Using automated systems to implement cartels and resale price maintenance

But when we look at the challenges for cartel enforcement in the future, one of the biggest things we need to deal with is the risk that automated systems could lead to more effective cartels.

Every cartel faces the risk that its members will start cheating each other as well as the public. If everyone else’s price is high, you can gain a lot of customers by quietly undercutting them. So whether cartels survive depends on how quickly others spot those lower prices, and cut their own price in retaliation. By doing that quickly, cartelists can make sure that others will be less likely to try cutting prices in the future.

And the trouble is, automated systems help to do exactly that.

They can also help to establish a cartel in the first place.

A few years ago, two companies that sold posters featuring artists like Justin Bieber agreed not to undercut each other on the Amazon Marketplace. But as one employee put it, “logistically it is going to be difficult to follow the pricing effectively on a daily basis.” When you take out the euphemisms, that meant that the companies sold so many different items that it would have been hard to keep their prices aligned manually. Instead, they decided to use pricing algorithms to keep their prices the same.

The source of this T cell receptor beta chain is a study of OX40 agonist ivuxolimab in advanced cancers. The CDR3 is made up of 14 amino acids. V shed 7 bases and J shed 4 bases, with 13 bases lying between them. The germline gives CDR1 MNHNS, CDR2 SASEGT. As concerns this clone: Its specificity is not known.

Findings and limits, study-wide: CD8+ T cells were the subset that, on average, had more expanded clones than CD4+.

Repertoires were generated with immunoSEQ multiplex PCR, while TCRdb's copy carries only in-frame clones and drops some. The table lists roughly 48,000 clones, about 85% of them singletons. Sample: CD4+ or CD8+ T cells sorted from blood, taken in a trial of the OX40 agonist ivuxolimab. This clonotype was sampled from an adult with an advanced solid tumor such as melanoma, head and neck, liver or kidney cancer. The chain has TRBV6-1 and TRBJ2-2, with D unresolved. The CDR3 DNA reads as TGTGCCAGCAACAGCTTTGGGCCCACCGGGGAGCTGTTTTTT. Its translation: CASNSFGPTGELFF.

This isn't just about cartels, either. Manufacturers that want their retailers to stick to minimum retail prices need a way to deal with discount stores that undercut those prices.

With monitoring algorithms, manufacturers can easily spot when that's happening. And they can ask retailers – not always very politely – to put the price back up.

As competition enforcers, we need to be sure that we can deal with these new challenges.

So far, I think the signs are promising. Companies may be using algorithms to make their price-fixing agreements more effective. But of course, that doesn't stop competition authorities from taking action against those agreements.